Analysis: How Morgan Stanley sank to junk pricing
(Reuters) - The bond markets are treating Morgan Stanley like a junk-rated company, and the investment bank's higher borrowing costs could already be putting it at a disadvantage even before an expected ratings downgrade this month.
Bond rating agency Moody's Investors Service has said it may cut Morgan Stanley by at least two notches in June, to just two or three steps above junk status. Many investors see such a cut as all but certain.
Many U.S. banks are at risk of a downgrade, but ratings cuts could affect Morgan Stanley most because of the severity of the cut and because of its relatively large trading business.
Even before any downgrade, the bank is suffering in the bond markets. Prices for Morgan Stanley's bonds and credit derivatives have been trading at junk levels since last summer, according to Moody's Analytics. Prices moved further into the non-investment-grade category over the past two weeks amid troubles in Greece and other Euro zone nations.
"The numbers have changed for the worse," said Otis Casey, director of credit research at Markit. "What has driven that, obviously, is Europe. The perception is - correctly or incorrectly - that Morgan Stanley is one of the U.S. banks most exposed to Europe's problems."
Over time, Morgan Stanley's weaker bonds will translate to higher borrowing costs for the bank. Morgan Stanley already has higher interest expenses relative to its assets than does chief rival Goldman Sachs Group Inc.
Between downgrades and higher funding costs, "Morgan Stanley is going to make less money than Goldman doing the same types of activities," said Jason Graybill, senior managing director at Carret Asset Management, which owns Morgan Stanley bonds.
Morgan Stanley's troubles are manifold now.
Investors have been worried about the bank's exposure to Europe for months, despite the bank's disclosures indicating that its potential losses are limited. Its Morgan Stanley Smith Barney retail brokerage joint venture is not generating the returns that investors had expected.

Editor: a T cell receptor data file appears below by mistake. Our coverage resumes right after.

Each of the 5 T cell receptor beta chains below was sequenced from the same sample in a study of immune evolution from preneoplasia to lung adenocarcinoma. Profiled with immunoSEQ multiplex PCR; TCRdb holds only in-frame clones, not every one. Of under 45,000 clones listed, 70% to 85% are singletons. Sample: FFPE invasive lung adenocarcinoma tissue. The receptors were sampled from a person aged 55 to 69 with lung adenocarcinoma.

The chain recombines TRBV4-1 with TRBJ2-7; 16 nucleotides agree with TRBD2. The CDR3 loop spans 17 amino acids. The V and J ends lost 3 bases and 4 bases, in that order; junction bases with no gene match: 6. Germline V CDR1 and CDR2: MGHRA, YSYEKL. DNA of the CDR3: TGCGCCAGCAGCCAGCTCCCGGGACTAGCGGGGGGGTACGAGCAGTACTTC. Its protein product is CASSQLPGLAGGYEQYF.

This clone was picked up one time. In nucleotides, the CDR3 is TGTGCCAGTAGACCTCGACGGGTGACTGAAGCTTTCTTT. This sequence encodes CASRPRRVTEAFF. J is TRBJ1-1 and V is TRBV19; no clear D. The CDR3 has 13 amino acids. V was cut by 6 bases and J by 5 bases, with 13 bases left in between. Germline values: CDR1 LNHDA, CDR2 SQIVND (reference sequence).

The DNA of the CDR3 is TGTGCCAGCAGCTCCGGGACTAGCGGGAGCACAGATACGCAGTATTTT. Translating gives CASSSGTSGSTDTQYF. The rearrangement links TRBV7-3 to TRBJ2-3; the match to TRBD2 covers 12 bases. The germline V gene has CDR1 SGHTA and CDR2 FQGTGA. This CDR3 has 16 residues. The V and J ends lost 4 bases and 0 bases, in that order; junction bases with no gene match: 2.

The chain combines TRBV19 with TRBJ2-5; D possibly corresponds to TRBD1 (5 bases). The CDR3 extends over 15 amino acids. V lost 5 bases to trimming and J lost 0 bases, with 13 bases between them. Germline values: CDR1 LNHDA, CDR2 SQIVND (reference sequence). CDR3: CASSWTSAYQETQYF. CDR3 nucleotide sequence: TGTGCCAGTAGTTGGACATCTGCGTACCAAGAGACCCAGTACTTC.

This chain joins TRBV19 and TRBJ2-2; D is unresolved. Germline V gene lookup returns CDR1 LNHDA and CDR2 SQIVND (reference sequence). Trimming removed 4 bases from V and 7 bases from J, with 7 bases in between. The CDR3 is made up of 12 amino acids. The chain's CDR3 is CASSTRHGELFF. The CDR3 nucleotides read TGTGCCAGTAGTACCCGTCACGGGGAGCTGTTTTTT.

Unexpected losses at its joint venture with Mitsubishi UFJ Financial Group last year also caused concern about management's ability to deliver more consistent trading profits.
Morgan Stanley's problems were compounded by its handling of the Facebook IPO - its high price and large size, and selective disclosure of an analyst's reduction of his forecasts for the social network's revenue and earnings. Facebook shares ended regular trading at $27.72 on Friday, down 27 percent from their offering price of $38.
Ratings cuts do not threaten the bank's survival but will weigh on its revenue and increase its costs, analysts said. Morgan Stanley could struggle to win certain kinds of business, such as medium-term derivatives trades, and will have to post more collateral in those trades.
"A bank with a near-junk rating is in 'no man's land,'" said Edward Marrinan, credit strategist at Royal Bank of Scotland Group in Greenwich, Connecticut. "Banks rarely thrive with non- or borderline investment grade ratings."
STREET MOVING AHEAD
Some of the costs of being downgraded are already manifest. Larry Fink, chief executive of the money-management giant Blackrock Inc, said in an interview with the New York Times in April that his firm has no choice but to shift business to higher-rated institutions when banks are downgraded.
In a May 7 securities filing, Morgan Stanley said it might have to post $7.2 billion worth of additional collateral and termination payments in the event of a downgrade to Baa2, the second lowest investment-grade rating, up from a $6.5 billion estimate it provided three months earlier.